After defeating the Buffalo Sabres in seven game, the Flyers sat home on Wednesday night, watching, waiting to see who their next opponent would be. With the Lightning shutting out the Penguins on their own ice, the Flyers knew it would be either Tampa or Boston. Of course, Nathan Horton scored a little more than five minutes into overtime to send Montreal to the golf course and set a rematch of last year’s Eastern Conference Semifinal.
The Flyers did not start out the playoffs the way they wanted, dropping the first game 1-0 despite playing some of their best hockey, but Buffalo took advantage of some horrendous goaltending to keep them in the series and give the Flyers a little run for their money. The Sabres did not deserve to win that series and Tuesday night’s game seven showed why.
The Flyers dominated every facet of the game from start to finish, playing like the team that was on top of the league for most of the season. The question is, now that the Flyers have finally woken up, can they continue to play their brand of hockey? If you’re asking me, I say yes. The Flyers know what it takes to get to the final and came only two wins short of lifting the big prize last year, and the team looks poised to make another run.
The Bruins looked to be in trouble down 2-0 in their series and heading to Montreal, but three consecutive wins, including two in Montreal, gave the Bruins new life. If it weren’t for some questionable officiating, they might have closed out the series in six. For much of that series, the Bruins seemed to allow Montreal to dictate the pace and style of play. If that happens in this series, the Bruins could be in for a long four games.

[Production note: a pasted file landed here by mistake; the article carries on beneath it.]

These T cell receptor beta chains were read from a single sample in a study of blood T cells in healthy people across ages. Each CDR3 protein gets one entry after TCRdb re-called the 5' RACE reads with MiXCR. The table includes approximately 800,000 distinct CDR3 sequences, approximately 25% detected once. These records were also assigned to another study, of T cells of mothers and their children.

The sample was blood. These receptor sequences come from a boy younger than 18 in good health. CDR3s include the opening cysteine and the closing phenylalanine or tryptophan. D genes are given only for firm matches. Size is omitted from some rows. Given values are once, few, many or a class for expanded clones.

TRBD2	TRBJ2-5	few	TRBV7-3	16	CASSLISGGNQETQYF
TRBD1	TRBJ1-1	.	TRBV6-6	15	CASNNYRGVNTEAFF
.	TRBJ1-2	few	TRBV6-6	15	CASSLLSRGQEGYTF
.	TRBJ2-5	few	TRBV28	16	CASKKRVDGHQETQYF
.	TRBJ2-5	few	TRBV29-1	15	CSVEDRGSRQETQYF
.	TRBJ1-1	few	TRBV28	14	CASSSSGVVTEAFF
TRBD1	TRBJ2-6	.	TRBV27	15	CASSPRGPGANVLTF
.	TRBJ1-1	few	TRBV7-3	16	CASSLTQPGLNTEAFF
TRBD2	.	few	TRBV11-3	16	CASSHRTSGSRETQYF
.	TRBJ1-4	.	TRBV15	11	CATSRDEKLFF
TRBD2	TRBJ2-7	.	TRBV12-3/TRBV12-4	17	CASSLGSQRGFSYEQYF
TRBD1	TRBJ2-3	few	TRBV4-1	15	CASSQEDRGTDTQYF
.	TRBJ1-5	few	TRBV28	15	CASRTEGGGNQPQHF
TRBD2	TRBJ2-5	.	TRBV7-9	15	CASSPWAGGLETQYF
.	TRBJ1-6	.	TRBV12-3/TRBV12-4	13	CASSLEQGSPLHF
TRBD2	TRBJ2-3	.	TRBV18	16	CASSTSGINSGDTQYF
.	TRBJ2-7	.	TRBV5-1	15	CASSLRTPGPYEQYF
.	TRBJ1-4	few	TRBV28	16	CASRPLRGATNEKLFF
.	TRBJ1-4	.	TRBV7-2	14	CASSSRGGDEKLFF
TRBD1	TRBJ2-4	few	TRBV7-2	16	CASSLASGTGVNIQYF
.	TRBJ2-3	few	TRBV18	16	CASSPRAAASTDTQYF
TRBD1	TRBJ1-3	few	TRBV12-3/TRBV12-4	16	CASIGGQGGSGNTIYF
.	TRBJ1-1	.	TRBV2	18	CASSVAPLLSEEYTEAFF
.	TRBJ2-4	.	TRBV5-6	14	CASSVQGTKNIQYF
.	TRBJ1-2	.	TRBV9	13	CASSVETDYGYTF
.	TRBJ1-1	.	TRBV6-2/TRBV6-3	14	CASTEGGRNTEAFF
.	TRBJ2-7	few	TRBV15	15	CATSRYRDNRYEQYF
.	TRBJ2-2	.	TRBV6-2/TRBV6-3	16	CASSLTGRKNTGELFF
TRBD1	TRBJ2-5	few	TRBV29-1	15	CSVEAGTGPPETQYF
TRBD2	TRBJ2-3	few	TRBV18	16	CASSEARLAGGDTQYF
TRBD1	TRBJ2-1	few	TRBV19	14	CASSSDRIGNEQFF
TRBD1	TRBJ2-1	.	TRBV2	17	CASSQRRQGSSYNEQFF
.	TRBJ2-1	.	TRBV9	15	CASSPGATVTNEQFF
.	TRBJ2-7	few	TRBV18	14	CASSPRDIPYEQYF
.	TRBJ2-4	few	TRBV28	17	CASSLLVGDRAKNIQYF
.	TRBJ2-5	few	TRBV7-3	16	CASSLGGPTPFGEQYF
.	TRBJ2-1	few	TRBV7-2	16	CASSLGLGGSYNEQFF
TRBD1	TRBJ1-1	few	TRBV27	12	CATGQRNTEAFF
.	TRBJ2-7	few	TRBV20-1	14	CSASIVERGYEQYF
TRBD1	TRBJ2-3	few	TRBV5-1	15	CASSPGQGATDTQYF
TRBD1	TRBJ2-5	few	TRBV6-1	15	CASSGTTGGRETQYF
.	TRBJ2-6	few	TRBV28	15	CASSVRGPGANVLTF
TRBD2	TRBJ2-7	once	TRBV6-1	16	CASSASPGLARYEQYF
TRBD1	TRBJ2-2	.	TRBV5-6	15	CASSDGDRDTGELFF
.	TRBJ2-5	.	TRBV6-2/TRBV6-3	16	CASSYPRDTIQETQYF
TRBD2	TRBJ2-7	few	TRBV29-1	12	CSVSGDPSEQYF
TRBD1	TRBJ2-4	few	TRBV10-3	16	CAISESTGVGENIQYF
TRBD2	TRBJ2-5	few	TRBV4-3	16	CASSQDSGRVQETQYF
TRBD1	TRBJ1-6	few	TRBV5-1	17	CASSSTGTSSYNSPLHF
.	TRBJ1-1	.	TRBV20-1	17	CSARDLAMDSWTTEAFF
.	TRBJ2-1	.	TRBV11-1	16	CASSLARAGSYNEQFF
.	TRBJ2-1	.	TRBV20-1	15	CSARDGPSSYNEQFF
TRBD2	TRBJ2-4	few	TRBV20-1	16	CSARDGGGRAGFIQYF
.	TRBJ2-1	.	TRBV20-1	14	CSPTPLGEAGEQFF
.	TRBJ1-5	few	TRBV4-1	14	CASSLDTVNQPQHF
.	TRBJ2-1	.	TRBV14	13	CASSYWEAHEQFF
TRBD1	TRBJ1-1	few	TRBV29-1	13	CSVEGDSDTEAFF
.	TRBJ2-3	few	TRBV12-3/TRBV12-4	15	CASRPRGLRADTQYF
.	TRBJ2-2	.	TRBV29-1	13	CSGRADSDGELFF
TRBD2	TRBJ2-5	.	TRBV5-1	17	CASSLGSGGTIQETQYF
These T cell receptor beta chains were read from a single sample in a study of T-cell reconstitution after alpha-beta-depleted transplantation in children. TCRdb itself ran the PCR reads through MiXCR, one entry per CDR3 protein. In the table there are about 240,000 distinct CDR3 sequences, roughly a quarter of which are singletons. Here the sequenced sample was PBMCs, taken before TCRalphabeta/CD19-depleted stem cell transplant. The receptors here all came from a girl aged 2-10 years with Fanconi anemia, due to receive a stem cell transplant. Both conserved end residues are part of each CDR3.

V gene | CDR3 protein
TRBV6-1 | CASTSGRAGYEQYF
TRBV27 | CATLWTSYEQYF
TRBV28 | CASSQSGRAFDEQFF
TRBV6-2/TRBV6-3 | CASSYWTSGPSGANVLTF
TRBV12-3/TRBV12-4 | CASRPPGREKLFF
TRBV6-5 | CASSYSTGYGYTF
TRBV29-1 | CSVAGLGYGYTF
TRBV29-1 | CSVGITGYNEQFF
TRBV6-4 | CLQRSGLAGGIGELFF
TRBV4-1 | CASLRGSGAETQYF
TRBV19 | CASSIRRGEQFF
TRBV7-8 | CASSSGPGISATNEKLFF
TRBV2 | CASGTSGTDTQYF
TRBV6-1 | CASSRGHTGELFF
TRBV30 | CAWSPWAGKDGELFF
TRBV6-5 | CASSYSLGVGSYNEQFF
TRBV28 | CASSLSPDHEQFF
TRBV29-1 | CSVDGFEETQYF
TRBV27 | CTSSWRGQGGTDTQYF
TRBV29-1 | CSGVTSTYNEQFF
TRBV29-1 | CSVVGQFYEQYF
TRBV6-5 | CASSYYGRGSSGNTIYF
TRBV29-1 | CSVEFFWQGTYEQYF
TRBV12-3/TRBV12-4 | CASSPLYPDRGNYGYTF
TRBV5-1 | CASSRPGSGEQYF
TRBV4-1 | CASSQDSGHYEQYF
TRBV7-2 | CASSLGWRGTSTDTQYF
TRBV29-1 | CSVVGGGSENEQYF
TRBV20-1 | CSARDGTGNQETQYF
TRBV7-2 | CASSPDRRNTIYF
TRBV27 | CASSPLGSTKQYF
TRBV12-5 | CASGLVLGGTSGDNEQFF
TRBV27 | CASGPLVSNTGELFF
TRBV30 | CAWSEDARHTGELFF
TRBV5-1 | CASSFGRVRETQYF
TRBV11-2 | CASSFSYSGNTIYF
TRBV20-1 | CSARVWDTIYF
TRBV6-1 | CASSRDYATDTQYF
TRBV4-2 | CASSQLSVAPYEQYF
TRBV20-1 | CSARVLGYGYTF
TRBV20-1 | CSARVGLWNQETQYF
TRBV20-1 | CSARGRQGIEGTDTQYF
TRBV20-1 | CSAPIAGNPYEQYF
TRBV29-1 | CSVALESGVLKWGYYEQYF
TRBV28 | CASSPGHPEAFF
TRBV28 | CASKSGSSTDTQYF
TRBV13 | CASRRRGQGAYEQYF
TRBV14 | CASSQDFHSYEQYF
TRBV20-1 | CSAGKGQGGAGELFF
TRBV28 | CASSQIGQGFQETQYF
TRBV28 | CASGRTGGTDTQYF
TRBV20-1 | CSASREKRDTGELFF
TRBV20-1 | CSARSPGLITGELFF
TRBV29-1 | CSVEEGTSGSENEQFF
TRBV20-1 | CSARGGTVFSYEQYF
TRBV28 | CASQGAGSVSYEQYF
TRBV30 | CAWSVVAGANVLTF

Tim Thomas looked human in the Montreal series, allowing some pretty weak goals. The Habs were the first team that heeded my advice to shoot at his legs, it’s the best way to beat him. If the Bruins want to get past the Flyers they need to get their powerplay clicking, they were the first team in the history of the NHL to win a series without scoring a single goal with the man-advantage.
Offense – The Flyers have the decided edge in this category. They have the leading scorer of the playoffs in Danny Briere (6) as well as the overall points leader among active players in Claude Giroux. If that wasn’t enough, the Flyers depth completely outmatches the Bruins with names like Versteeg, Richards, van Riemsdyk, Leino, Zherdev…the list goes on.
The Bruins big line of Horton, Lucic, Krejci have done almost nothing so far and they will be going up against a much tougher defensive corps than the Canadiens blue line. Boston has had trouble scoring since the Kessel trade and if that continues they may fall to the Flyers in the second round twice in as many years.